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Who Should Work from Home During a Pandemic? The Wage-Infection Trade-off
Shutting down the workplace is an effective means of reducing contagion but can induce large economic losses. We harmonize the American Time Use Survey and O*NET data to construct a measure of infection risk (exposure index) and a measure of the ease with which a job can be performed remotely (work-from-home index) across both industries and occupations. The two indexes are negatively correlated but distinct, so the economic costs of containing a pandemic can be minimized by sending home only those workers that are highly exposed to infection risk but that can perform their jobs easily from ...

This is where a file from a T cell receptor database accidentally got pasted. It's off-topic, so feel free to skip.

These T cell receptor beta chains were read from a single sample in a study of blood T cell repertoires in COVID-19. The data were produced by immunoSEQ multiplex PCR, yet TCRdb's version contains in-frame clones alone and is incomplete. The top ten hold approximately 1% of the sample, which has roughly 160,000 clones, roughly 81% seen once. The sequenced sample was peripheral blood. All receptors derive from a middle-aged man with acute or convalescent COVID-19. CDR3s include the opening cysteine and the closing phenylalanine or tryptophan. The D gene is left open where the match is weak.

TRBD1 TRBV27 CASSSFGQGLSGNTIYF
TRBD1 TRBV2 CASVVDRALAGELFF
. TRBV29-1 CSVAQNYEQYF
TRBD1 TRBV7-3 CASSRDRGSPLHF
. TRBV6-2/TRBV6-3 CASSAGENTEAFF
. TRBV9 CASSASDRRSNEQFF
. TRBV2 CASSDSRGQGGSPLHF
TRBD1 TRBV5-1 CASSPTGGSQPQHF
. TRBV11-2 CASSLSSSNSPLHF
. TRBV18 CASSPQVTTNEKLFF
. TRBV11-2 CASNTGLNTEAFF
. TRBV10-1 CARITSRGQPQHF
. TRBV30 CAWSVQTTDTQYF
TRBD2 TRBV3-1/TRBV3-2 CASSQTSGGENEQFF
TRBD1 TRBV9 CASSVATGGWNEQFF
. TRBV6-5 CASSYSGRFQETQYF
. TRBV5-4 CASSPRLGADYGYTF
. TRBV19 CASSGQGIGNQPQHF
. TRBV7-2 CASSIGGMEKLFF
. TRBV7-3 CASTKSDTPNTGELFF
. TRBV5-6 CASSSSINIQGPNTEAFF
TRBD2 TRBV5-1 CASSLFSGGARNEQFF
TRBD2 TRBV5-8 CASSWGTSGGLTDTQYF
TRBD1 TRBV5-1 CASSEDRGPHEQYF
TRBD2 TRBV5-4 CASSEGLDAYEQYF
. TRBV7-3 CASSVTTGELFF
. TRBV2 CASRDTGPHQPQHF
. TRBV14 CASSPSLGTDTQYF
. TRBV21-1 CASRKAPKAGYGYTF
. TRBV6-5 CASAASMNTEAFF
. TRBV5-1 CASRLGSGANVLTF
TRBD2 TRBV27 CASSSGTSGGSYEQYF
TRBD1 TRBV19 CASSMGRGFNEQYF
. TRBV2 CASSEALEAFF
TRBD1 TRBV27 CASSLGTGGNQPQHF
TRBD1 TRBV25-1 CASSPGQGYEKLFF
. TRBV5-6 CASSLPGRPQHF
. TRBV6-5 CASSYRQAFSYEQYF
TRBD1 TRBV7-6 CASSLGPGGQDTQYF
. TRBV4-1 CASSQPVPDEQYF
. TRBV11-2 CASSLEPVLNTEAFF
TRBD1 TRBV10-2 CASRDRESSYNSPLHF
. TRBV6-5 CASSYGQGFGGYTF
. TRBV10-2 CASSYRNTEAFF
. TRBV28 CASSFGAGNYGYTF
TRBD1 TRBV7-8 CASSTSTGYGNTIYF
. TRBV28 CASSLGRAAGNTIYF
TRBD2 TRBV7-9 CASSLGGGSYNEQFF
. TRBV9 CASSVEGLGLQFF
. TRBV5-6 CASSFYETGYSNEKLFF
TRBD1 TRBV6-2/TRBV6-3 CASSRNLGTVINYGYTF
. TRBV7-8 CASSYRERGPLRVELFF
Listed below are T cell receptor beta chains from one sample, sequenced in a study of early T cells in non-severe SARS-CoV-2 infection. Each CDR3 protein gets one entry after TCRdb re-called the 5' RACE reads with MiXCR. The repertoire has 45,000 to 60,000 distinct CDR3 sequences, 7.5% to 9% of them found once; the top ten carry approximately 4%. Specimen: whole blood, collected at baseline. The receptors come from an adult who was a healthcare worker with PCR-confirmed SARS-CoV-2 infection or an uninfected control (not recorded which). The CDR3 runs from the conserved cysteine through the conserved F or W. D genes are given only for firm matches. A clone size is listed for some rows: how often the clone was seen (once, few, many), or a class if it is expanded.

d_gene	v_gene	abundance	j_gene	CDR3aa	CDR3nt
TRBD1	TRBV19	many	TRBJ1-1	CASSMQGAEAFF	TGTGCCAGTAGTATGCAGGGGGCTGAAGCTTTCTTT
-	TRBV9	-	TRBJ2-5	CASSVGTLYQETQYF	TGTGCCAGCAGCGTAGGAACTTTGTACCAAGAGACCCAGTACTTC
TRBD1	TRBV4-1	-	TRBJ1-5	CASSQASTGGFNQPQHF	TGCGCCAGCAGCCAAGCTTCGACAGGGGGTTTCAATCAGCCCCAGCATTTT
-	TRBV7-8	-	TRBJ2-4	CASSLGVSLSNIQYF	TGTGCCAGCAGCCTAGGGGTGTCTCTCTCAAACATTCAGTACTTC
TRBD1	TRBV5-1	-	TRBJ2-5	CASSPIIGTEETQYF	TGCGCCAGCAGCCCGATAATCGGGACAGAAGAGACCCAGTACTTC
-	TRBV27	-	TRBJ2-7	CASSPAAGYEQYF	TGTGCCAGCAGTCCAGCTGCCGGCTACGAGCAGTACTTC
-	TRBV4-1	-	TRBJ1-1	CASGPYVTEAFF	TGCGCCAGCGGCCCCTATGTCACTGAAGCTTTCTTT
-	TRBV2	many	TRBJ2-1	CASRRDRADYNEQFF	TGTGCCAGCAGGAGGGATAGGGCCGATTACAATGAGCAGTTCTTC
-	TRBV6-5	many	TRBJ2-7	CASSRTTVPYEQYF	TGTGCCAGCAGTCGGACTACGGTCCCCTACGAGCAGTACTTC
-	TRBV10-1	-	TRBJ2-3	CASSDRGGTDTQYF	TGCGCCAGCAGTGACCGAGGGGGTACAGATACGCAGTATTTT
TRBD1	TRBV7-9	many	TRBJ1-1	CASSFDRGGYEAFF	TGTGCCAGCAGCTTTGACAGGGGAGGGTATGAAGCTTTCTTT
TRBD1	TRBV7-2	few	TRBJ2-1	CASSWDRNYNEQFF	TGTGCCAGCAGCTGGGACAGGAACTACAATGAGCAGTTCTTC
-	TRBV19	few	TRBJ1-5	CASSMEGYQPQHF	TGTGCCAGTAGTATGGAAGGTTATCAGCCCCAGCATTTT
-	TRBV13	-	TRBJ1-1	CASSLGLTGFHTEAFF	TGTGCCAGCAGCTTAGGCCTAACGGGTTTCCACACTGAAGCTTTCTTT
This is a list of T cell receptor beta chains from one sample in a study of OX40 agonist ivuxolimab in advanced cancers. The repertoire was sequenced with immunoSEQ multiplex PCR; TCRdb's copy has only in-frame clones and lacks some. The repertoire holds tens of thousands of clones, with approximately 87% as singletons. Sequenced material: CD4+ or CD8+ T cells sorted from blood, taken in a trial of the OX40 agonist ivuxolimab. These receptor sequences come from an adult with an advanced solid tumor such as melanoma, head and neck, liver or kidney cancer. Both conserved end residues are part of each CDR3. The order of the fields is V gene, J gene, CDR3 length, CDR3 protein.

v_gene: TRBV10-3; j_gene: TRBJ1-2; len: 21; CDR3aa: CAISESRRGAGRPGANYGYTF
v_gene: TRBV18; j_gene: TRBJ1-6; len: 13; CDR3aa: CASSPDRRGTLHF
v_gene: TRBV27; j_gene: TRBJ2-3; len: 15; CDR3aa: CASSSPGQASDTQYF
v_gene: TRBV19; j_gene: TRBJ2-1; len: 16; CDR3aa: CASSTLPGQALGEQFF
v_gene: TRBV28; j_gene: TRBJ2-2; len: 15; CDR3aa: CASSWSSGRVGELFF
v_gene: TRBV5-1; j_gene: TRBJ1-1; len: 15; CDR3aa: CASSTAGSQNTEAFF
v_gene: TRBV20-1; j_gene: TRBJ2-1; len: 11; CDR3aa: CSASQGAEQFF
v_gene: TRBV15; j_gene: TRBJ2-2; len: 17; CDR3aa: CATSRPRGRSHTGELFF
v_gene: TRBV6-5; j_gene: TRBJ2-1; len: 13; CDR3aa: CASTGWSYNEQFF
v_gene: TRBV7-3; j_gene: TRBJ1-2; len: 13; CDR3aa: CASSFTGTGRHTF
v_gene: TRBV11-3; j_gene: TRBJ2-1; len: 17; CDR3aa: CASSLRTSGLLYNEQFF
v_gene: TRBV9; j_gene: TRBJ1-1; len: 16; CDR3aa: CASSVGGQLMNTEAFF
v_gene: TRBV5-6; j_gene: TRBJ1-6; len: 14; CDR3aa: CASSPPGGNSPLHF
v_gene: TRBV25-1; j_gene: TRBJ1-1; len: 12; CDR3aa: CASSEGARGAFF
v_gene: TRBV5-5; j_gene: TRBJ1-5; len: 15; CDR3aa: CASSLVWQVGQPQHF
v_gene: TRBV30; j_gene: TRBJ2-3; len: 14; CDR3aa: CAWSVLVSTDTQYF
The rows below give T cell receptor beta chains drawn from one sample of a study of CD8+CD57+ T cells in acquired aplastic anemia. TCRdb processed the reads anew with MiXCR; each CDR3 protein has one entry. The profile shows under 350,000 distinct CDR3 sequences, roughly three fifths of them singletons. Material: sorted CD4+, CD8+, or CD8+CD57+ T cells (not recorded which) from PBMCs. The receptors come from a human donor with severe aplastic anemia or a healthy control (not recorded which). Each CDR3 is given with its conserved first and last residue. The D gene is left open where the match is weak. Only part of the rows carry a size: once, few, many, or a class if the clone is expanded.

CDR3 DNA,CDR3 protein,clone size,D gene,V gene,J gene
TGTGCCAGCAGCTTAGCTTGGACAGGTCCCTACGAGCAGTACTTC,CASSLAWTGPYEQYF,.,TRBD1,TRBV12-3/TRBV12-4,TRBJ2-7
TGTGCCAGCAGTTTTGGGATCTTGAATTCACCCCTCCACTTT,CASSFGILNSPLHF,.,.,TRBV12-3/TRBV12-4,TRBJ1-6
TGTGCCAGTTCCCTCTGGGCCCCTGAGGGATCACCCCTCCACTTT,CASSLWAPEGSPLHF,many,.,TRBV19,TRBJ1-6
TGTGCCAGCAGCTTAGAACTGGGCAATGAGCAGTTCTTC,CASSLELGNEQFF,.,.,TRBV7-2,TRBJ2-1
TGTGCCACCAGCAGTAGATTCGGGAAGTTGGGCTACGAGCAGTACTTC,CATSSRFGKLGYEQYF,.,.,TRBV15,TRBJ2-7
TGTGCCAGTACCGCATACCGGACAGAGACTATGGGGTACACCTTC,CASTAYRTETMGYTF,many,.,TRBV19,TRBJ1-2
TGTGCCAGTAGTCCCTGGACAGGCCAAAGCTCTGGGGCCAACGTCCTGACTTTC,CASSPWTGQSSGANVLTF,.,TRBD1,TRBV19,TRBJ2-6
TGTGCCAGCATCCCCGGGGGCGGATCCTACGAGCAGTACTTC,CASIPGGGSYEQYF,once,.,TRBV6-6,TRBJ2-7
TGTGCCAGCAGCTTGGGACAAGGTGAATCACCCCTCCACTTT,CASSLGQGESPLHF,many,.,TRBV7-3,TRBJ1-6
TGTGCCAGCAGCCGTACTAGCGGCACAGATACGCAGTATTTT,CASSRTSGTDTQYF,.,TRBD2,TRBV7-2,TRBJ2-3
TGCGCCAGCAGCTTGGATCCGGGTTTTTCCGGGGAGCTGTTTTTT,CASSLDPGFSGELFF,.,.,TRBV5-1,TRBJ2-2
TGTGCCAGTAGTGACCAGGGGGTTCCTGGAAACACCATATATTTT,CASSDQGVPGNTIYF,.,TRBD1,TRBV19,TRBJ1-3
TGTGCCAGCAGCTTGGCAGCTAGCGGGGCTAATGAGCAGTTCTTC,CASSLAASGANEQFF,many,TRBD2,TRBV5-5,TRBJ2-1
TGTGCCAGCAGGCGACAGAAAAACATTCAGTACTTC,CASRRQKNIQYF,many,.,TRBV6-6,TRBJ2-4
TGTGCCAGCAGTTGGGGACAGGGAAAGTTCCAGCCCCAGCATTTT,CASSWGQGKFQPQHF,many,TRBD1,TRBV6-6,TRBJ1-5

The renewal of interest in macroeconomic theories of search frictions in the goods market requires a deeper understanding of the cyclical properties of the intensive margins in this market. We review the theoretical mechanisms that promote either procyclical or countercyclical movements in time spent searching for consumer goods and services, and then use the American Time Use Survey to measure shopping time through the Great Recession. Average time spent searching declined in the aggregate over the period 2008-2010 compared to 2005-2007, and the decline was largest for the unemployed who ...